• OPTIONAL - Strain the cucumber mixture through a permanent coffee filter. This will give you a clearer lemonade. If you don't do this step the cucumber pulp will separate over time and you will have two distinct layers to your lemonade. Stir it before pouring and it will be fine.
3. Assemble the cucumber lemonade
  • Pour the cucumber puree, simple syrup, and remaining lemon juice into a 1 gallon pitcher. Add 6 C water and stir to combine. Taste and add more water if it seems too sweet. Chill before serving.

Sunday, September 16, 2012

Charleston Restaurant Week - September 2012 Winners

Charleston Restaurant Week just wrapped up twelve crazy nights from September 5th through 16th. We had plans to be out of town for the closing weekend so we went out nine nights in a row, breaking our long-standing trend of going out every night.

While it's not a competition there are clearly some winners and some losers. The competition was fierce and this time Circa 1886 and Tristan tied for our favorites. Honorable mentions go to Husk and Il Cortile del Rey, which were both good but not at the same level as the first two.

Based solely on the food I would be hard-pressed to pick one over the other, but the service at Circa put them a notch above in my book. Here are photos of our dinner at Circa. We each got three courses, and we went with friends who were kind enough to let me photograph their dishes.

Roasted beets, whipped BLiS 9 maple vinegar, arugula, goat cheese aioli, house made buttermilk cracker

Hot corn custard, cold corn soup, red pepper caviar, micro greens

Tomato sourdough bread pudding, pesto, bloody Mary shooter

Seared strip steak, sauteed Napa cabbage, parsnip puree, Bordelaise sauce

General Sanders chicken, Carolina Gold fried rice, broccolini, carrot puree, sake poached peach

Antelope lion, browned butter sweet potato hash, chanterelle mushrooms, banyuls glace

Strawberry souffle, honeysuckle ice cream

And here is the dinner at Tristan for just the two of us.

Sweet corn soup, sheep's milk feta, lemon agrumato

Smoked Ligurian potato salad, piquillo peppers, house made mozarella (the snake)

Beef short rib, pearl barley minestrone, pickled ramps

Poached shrimp, fregola pasta, grapefruit, English peas, buttery carrot sauce

Honey cake, almond brittle, Greek yogurt, candied lemon

Chocolate cheesecake, sour cherry sherbet, pistachio crust

A parting mignardise - Snobiette of tiramisu cream

Tuesday, March 27, 2012

how not to compete with free

A while back I got an e-mail from Adam Osborne asking me to delete this blog post. [Note that the Adam I reference there is not Adam Osborne.] His primary bone of contention was that when people search for Defrag.NSF, a product he created and sells, my post is the third listed in Google. I'm sympathetic to his plight, but frankly that's not my problem.

Adam went on to say my post referenced DominoDefrag, and he objected to that because:
History shows that DominoDefrag has systematically implemented similar features as those contained in Defrag.NSF, even to the point where it implemented an algorithm that we had a patent for.
This pissed me off for a few reasons. First and foremost, Adam's inability to compete isn't my problem. Secondly, if you have a legal claim you need to take it up in a court of law. And finally, if you read my post you will see that I don't mention DominoDefrag. That's because I wrote this on 23 March 2009, three weeks before the DominoDefrag project was established.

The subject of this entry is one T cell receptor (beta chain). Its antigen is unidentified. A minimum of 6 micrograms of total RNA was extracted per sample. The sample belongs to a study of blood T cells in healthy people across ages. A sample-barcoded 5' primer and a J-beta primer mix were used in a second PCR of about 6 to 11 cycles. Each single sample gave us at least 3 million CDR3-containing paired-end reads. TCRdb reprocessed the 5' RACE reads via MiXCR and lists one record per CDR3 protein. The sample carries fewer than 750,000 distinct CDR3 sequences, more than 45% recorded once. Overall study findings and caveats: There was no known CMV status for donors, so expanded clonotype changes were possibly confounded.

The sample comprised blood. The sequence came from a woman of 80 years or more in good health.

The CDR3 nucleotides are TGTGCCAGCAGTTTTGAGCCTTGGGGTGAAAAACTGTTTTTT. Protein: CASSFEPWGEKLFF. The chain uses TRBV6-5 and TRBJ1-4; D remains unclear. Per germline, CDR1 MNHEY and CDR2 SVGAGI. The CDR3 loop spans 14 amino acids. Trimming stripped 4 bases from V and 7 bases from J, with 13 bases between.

Since Adam did cite a legal issue I asked if he had documentation of the infringement. He conceded he did not and cited legal costs as a deterrent. At this point I could have walked away, but my sense of fairness was tweaked. I thought the author of DominDefrag deserved to know that these accusations were being made. I looked up the project on OpenNTF and contacted  the project leader, Andrew Luder, to get his take on it.

Andrew was surprised because he thought this matter was resolved in September 2010. That was when he had his last correspondence with Adam. He admitted he had unknowingly infringed Adam's patent, which was only applicable in Australia. As soon as he was notified he destroyed that version and switched to a different technique. Andrew was astonished that over a year later Adam was still crying foul. He copied his lawyer on the e-mail thread, who advised Andrew and me that the matter was legally resolved. Since I didn't even mention DominoDefrag in my post I was clearly not at fault.

I am sharing this because Adam tried to bully me and slander Andrew. I won't tolerate that.

Tuesday, March 20, 2012

How to connect a new user to an existing mailbox in Exchange 2003

We hired a new PC Tech and today he was fixing one of his mistakes. He sent a laptop to a user after having Ghosted it but without running Sysprep on the computer before he created the image. It caused all sorts of annoyances. In the process of fixing this mistake he made another. Instead of deleting the computer account from Active Directory he deleted the user's account. He didn't even think it odd or say anything when it prompted him to delete the user's mail.

It took a while but I finally found a way to register a new user and get him connected to the existing mailbox.
  1. Open Exchange System Manager and navigate to the old mailbox. Right-click and select Delete. It's okay, it won't really be deleted, it just gets flagged for deletion. It would have to sit like this for at least 4 days before it really gets deleted, unless you have changed the interval from the default. The important part is Exchange will remove the existing ownership information to you can reassign it to another user.
  2. Register the user from the Exchange server. Go through the setup as you would for any other user, including creating a new mailbox. You need to create it in a different message store than the existing one, though.